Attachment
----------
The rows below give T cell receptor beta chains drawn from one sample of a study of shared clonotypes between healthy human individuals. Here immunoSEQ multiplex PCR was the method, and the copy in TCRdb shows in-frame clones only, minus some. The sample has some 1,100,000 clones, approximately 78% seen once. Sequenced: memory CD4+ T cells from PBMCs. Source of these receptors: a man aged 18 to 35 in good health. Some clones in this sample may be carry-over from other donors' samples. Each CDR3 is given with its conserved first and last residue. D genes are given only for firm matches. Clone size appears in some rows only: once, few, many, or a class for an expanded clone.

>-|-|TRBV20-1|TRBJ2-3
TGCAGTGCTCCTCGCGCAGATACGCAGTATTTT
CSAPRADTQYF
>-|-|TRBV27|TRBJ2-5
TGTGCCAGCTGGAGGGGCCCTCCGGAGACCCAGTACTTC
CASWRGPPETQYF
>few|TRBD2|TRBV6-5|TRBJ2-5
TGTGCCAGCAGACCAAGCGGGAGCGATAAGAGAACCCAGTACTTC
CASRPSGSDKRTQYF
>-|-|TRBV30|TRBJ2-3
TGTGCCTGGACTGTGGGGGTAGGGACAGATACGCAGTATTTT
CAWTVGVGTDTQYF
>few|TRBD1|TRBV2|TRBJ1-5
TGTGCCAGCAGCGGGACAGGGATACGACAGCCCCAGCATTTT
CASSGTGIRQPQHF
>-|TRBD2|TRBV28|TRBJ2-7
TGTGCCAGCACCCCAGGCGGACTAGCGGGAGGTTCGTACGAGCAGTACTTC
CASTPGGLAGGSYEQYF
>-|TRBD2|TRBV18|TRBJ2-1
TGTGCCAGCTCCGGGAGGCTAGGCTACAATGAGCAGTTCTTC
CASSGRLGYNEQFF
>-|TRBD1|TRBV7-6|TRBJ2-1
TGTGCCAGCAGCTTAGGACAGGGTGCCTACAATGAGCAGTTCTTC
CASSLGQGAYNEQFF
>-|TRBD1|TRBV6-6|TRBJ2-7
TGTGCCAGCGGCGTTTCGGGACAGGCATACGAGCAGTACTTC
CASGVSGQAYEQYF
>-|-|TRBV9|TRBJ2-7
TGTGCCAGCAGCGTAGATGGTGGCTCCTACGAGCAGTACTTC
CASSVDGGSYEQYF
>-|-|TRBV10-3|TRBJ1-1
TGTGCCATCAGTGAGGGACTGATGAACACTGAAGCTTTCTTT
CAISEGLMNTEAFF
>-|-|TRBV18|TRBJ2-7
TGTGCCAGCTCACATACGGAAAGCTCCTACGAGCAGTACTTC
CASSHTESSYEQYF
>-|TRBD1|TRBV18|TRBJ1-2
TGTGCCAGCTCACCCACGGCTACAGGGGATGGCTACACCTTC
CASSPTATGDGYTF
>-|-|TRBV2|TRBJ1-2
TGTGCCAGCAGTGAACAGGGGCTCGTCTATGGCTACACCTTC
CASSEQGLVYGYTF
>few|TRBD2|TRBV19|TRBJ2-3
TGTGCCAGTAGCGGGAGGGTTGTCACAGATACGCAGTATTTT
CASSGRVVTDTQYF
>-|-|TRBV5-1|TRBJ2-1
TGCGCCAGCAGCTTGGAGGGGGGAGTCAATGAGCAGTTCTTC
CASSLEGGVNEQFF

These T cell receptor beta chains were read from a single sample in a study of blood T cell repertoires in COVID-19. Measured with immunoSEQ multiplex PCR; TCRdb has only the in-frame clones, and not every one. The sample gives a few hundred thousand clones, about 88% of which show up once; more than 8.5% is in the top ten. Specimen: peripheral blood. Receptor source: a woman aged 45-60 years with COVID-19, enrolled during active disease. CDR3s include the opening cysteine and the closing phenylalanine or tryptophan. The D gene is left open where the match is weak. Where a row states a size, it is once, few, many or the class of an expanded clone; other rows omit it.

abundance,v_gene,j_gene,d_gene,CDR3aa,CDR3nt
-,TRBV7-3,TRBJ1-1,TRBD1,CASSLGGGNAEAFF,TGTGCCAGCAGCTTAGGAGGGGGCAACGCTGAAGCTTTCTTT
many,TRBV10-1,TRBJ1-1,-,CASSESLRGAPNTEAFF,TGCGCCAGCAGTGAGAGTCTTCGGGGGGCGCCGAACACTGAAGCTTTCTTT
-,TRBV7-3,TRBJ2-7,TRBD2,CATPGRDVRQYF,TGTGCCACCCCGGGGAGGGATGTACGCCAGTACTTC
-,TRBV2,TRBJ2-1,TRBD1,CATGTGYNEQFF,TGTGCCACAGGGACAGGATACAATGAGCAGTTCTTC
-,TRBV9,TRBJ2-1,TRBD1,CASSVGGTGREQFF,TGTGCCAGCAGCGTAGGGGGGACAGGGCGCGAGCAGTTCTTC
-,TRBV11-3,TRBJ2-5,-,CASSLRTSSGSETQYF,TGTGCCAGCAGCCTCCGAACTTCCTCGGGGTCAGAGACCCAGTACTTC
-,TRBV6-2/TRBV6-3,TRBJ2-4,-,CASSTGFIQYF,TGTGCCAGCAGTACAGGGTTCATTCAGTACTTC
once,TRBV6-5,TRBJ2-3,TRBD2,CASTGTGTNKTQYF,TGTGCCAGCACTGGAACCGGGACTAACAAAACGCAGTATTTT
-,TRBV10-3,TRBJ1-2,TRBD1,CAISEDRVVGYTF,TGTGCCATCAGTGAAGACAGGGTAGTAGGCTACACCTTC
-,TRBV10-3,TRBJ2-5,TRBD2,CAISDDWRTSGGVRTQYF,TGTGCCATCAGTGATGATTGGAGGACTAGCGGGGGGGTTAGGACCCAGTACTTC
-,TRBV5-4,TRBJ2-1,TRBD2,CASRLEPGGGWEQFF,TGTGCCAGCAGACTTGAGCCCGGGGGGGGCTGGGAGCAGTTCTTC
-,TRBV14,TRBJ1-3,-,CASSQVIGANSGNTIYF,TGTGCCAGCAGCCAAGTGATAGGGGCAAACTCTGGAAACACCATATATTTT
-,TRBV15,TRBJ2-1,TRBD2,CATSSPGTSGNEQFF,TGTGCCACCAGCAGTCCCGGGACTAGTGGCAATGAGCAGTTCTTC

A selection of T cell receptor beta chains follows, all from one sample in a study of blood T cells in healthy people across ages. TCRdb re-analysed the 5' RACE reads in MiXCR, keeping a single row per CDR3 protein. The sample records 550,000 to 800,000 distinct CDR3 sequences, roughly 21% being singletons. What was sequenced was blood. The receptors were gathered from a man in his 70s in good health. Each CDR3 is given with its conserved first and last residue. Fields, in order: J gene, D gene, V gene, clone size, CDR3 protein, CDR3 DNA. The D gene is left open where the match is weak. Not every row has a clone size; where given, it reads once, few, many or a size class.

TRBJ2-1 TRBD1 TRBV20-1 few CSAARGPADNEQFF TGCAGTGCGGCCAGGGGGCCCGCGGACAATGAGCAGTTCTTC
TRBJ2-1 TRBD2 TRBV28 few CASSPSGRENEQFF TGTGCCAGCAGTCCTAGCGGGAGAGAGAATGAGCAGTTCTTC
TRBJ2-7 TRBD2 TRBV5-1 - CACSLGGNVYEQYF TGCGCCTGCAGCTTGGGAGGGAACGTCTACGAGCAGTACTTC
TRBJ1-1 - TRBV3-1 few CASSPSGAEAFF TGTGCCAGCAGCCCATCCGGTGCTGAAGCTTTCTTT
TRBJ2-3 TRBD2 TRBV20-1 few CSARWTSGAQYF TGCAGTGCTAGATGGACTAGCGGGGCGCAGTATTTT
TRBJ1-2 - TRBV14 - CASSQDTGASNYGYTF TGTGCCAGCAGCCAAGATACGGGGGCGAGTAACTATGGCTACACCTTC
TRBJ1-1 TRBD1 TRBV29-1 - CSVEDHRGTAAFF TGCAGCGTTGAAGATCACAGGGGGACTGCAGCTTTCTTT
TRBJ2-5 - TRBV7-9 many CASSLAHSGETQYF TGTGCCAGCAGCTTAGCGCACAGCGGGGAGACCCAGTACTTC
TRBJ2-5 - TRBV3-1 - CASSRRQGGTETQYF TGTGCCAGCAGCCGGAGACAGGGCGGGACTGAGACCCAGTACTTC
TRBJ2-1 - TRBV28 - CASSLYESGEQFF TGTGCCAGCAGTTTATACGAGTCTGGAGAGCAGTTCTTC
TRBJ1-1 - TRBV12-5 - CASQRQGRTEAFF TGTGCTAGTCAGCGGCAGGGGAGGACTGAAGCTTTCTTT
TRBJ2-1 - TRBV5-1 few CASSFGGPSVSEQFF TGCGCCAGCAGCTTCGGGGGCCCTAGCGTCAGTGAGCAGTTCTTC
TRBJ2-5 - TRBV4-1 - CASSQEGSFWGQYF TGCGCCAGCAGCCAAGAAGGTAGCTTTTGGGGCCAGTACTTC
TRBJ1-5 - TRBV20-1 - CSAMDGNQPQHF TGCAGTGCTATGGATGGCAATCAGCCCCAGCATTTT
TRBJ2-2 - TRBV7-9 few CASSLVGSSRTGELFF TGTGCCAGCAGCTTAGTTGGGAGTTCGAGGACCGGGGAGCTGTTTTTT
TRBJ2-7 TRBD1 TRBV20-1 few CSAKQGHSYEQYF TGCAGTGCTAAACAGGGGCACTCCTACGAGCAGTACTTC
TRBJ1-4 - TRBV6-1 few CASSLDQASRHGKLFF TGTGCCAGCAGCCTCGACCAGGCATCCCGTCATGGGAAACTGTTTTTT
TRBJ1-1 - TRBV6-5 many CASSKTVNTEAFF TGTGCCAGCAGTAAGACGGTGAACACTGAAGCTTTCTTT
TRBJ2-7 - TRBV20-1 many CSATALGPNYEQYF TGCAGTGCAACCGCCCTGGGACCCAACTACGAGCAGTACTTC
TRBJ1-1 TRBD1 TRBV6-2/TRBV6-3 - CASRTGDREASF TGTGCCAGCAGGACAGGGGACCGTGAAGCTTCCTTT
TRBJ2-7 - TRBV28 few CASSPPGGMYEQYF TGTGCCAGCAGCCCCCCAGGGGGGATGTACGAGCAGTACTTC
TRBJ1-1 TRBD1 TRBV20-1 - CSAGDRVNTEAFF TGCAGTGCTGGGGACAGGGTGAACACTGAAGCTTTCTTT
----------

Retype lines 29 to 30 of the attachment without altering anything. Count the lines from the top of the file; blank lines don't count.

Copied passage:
>-|-|TRBV9|TRBJ2-7
TGTGCCAGCAGCGTAGATGGTGGCTCCTACGAGCAGTACTTC